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Kelly Yu / Gavel Media

Ned’s Declassified Tailgate Survival Guide

It’s game day. You can smell hotdogs sizzling on the Mod grills, parking attendants are furiously shepherding alumni into parking garages and onto Brighton campus, Baldwin is afoot on campus, and you are... lost. You’re standing in a sea of maroon and gold with ten other freshmen from Medeiros Hall, each of you wielding only a Gold Pass and a questionably-colored Powerade-and-somethingelsefreshmenshouldn’thave concoction. Yet, you have nothing to fear. BC tailgating is a long-lasting tradition of "just figuring it out," but with my guidance, there’s no need to be afraid. I have created a senior’s survival guide to tailgating in each year of your BC experience, guaranteeing you the best possible game day.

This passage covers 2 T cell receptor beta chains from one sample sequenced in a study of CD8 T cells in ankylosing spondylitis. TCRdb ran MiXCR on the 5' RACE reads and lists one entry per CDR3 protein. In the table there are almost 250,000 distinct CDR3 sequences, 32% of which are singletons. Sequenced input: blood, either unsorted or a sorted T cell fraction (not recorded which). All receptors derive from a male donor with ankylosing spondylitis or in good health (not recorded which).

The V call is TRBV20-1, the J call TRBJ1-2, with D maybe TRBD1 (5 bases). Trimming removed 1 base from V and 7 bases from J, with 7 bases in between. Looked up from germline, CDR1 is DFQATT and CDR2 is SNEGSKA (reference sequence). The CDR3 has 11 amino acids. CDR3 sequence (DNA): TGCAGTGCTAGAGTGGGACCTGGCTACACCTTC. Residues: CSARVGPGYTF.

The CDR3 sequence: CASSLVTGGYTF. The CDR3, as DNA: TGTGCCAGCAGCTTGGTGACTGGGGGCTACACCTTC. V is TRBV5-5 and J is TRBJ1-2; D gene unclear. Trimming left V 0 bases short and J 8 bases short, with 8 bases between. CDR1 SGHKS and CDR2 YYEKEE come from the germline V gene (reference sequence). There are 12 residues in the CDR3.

The freshman year is, by far, the most daunting. It takes some serious creativity in order to master freshman-year game day, especially during those earlier September games, but it’s not impossible. For those unlucky enough to end up on the Newton campus (yes, I’m an Upper Campus Elitist, Gonzaga for life), it’s time to learn how to plan ahead. Once you’re on campus, you’re going to want to stay there, so make sure you have everything you might want to consume with you when you hop on that 8:15 am bus (I’m a firm believer in being a little bit late as a freshman-let the older students test the waters for you). Even if you are on the Upper Campus, the odds you’ll make it back up those stairs and choose to return to the tailgates are slim to none, so get everything you need. Next, pick your group and stick with it. Cell service is a laughable concept in the Mod Lot, so if one person needs the porta-potty, everyone does. Finally, don’t forget to have fun! It seems like everyone knows someone except you, but in reality, the Lot is filled with alumni who are just waiting to talk to students. A connection as small as living in the same dorm building as they did all those years ago is enough to get the conversation flowing. BC alums are some of the kindest and most generous people around, and they practically shove food at you. Always be gracious and ask before you take something, but the odds are, people are looking to share! As the season progresses, you will get more comfortable with your surroundings and might even make friends with someone whose parents have a spot of their own. No matter what, go to the games! They are a great way to feel involved in the BC community and, despite our current ranking, a lot of fun.